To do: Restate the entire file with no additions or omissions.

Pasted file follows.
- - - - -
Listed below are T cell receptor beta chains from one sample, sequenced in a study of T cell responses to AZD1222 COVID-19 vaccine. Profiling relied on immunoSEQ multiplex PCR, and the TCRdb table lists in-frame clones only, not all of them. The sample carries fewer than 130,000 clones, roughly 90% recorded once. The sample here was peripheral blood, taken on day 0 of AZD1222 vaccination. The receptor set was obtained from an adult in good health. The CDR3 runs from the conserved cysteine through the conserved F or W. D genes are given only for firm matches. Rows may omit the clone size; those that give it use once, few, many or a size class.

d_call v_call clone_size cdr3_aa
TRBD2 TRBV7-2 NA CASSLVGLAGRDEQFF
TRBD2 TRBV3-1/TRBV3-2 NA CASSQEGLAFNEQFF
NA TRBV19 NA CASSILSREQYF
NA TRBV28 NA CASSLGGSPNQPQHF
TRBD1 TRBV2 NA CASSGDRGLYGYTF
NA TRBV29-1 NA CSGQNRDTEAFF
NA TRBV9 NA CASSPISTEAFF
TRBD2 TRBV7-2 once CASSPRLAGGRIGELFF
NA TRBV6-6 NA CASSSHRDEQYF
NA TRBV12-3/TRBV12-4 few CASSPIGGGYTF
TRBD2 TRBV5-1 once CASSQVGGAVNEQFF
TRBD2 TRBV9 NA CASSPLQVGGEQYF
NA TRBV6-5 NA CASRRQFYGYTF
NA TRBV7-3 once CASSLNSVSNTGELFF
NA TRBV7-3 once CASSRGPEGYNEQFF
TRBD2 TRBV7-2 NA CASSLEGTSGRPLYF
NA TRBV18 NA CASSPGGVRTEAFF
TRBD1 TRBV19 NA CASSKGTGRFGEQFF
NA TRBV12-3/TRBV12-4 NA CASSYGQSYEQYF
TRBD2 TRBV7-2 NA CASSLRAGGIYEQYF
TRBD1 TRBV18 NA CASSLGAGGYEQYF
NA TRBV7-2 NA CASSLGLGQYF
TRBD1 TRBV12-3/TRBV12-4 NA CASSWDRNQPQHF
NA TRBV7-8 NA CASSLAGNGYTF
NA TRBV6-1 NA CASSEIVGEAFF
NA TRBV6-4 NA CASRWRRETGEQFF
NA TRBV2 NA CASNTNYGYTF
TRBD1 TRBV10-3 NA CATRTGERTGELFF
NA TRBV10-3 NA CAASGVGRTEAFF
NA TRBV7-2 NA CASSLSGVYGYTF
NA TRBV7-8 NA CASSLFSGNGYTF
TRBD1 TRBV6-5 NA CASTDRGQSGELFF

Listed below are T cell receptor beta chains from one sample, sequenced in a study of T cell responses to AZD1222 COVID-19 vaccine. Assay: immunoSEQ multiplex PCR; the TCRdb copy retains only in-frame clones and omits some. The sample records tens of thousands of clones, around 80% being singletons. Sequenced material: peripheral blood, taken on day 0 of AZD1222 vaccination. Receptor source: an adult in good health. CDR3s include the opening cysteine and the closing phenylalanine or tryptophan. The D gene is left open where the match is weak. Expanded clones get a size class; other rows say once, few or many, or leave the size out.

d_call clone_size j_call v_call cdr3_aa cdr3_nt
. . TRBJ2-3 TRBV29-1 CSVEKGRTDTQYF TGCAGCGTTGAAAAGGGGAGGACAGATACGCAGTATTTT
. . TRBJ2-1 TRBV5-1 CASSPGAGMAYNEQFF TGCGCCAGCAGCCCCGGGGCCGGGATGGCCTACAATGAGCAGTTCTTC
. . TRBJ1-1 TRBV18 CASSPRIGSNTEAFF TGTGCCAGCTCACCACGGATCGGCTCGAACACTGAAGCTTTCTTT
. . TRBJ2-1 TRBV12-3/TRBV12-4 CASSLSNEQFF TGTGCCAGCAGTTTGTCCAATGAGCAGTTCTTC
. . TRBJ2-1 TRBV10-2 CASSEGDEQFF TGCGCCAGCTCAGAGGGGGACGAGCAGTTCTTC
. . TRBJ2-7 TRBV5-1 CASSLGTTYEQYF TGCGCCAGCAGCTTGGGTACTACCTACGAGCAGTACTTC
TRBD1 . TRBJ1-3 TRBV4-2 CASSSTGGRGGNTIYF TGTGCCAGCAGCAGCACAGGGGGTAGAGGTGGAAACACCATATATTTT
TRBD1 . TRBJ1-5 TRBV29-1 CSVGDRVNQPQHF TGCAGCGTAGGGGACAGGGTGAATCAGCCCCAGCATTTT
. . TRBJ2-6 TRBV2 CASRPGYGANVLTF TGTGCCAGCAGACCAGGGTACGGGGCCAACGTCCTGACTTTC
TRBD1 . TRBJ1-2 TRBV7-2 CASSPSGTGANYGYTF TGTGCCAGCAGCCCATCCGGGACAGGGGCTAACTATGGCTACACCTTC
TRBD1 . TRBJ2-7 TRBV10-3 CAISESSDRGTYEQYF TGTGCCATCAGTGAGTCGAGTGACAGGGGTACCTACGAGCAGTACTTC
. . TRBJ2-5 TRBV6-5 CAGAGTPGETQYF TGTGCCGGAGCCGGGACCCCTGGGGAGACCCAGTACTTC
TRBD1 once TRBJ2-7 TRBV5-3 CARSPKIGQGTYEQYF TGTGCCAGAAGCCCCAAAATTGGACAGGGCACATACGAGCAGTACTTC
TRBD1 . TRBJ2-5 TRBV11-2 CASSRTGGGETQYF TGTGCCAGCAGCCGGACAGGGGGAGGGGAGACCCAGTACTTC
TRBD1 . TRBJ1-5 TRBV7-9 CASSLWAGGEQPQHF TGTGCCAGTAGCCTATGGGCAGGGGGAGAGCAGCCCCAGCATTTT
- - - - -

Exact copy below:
Listed below are T cell receptor beta chains from one sample, sequenced in a study of T cell responses to AZD1222 COVID-19 vaccine. Profiling relied on immunoSEQ multiplex PCR, and the TCRdb table lists in-frame clones only, not all of them. The sample carries fewer than 130,000 clones, roughly 90% recorded once. The sample here was peripheral blood, taken on day 0 of AZD1222 vaccination. The receptor set was obtained from an adult in good health. The CDR3 runs from the conserved cysteine through the conserved F or W. D genes are given only for firm matches. Rows may omit the clone size; those that give it use once, few, many or a size class.

d_call v_call clone_size cdr3_aa
TRBD2 TRBV7-2 NA CASSLVGLAGRDEQFF
TRBD2 TRBV3-1/TRBV3-2 NA CASSQEGLAFNEQFF
NA TRBV19 NA CASSILSREQYF
NA TRBV28 NA CASSLGGSPNQPQHF
TRBD1 TRBV2 NA CASSGDRGLYGYTF
NA TRBV29-1 NA CSGQNRDTEAFF
NA TRBV9 NA CASSPISTEAFF
TRBD2 TRBV7-2 once CASSPRLAGGRIGELFF
NA TRBV6-6 NA CASSSHRDEQYF
NA TRBV12-3/TRBV12-4 few CASSPIGGGYTF
TRBD2 TRBV5-1 once CASSQVGGAVNEQFF
TRBD2 TRBV9 NA CASSPLQVGGEQYF
NA TRBV6-5 NA CASRRQFYGYTF
NA TRBV7-3 once CASSLNSVSNTGELFF
NA TRBV7-3 once CASSRGPEGYNEQFF
TRBD2 TRBV7-2 NA CASSLEGTSGRPLYF
NA TRBV18 NA CASSPGGVRTEAFF
TRBD1 TRBV19 NA CASSKGTGRFGEQFF
NA TRBV12-3/TRBV12-4 NA CASSYGQSYEQYF
TRBD2 TRBV7-2 NA CASSLRAGGIYEQYF
TRBD1 TRBV18 NA CASSLGAGGYEQYF
NA TRBV7-2 NA CASSLGLGQYF
TRBD1 TRBV12-3/TRBV12-4 NA CASSWDRNQPQHF
NA TRBV7-8 NA CASSLAGNGYTF
NA TRBV6-1 NA CASSEIVGEAFF
NA TRBV6-4 NA CASRWRRETGEQFF
NA TRBV2 NA CASNTNYGYTF
TRBD1 TRBV10-3 NA CATRTGERTGELFF
NA TRBV10-3 NA CAASGVGRTEAFF
NA TRBV7-2 NA CASSLSGVYGYTF
NA TRBV7-8 NA CASSLFSGNGYTF
TRBD1 TRBV6-5 NA CASTDRGQSGELFF

Listed below are T cell receptor beta chains from one sample, sequenced in a study of T cell responses to AZD1222 COVID-19 vaccine. Assay: immunoSEQ multiplex PCR; the TCRdb copy retains only in-frame clones and omits some. The sample records tens of thousands of clones, around 80% being singletons. Sequenced material: peripheral blood, taken on day 0 of AZD1222 vaccination. Receptor source: an adult in good health. CDR3s include the opening cysteine and the closing phenylalanine or tryptophan. The D gene is left open where the match is weak. Expanded clones get a size class; other rows say once, few or many, or leave the size out.

d_call clone_size j_call v_call cdr3_aa cdr3_nt
. . TRBJ2-3 TRBV29-1 CSVEKGRTDTQYF TGCAGCGTTGAAAAGGGGAGGACAGATACGCAGTATTTT
. . TRBJ2-1 TRBV5-1 CASSPGAGMAYNEQFF TGCGCCAGCAGCCCCGGGGCCGGGATGGCCTACAATGAGCAGTTCTTC
. . TRBJ1-1 TRBV18 CASSPRIGSNTEAFF TGTGCCAGCTCACCACGGATCGGCTCGAACACTGAAGCTTTCTTT
. . TRBJ2-1 TRBV12-3/TRBV12-4 CASSLSNEQFF TGTGCCAGCAGTTTGTCCAATGAGCAGTTCTTC
. . TRBJ2-1 TRBV10-2 CASSEGDEQFF TGCGCCAGCTCAGAGGGGGACGAGCAGTTCTTC
. . TRBJ2-7 TRBV5-1 CASSLGTTYEQYF TGCGCCAGCAGCTTGGGTACTACCTACGAGCAGTACTTC
TRBD1 . TRBJ1-3 TRBV4-2 CASSSTGGRGGNTIYF TGTGCCAGCAGCAGCACAGGGGGTAGAGGTGGAAACACCATATATTTT
TRBD1 . TRBJ1-5 TRBV29-1 CSVGDRVNQPQHF TGCAGCGTAGGGGACAGGGTGAATCAGCCCCAGCATTTT
. . TRBJ2-6 TRBV2 CASRPGYGANVLTF TGTGCCAGCAGACCAGGGTACGGGGCCAACGTCCTGACTTTC
TRBD1 . TRBJ1-2 TRBV7-2 CASSPSGTGANYGYTF TGTGCCAGCAGCCCATCCGGGACAGGGGCTAACTATGGCTACACCTTC
TRBD1 . TRBJ2-7 TRBV10-3 CAISESSDRGTYEQYF TGTGCCATCAGTGAGTCGAGTGACAGGGGTACCTACGAGCAGTACTTC
. . TRBJ2-5 TRBV6-5 CAGAGTPGETQYF TGTGCCGGAGCCGGGACCCCTGGGGAGACCCAGTACTTC
TRBD1 once TRBJ2-7 TRBV5-3 CARSPKIGQGTYEQYF TGTGCCAGAAGCCCCAAAATTGGACAGGGCACATACGAGCAGTACTTC
TRBD1 . TRBJ2-5 TRBV11-2 CASSRTGGGETQYF TGTGCCAGCAGCCGGACAGGGGGAGGGGAGACCCAGTACTTC
TRBD1 . TRBJ1-5 TRBV7-9 CASSLWAGGEQPQHF TGTGCCAGTAGCCTATGGGCAGGGGGAGAGCAGCCCCAGCATTTT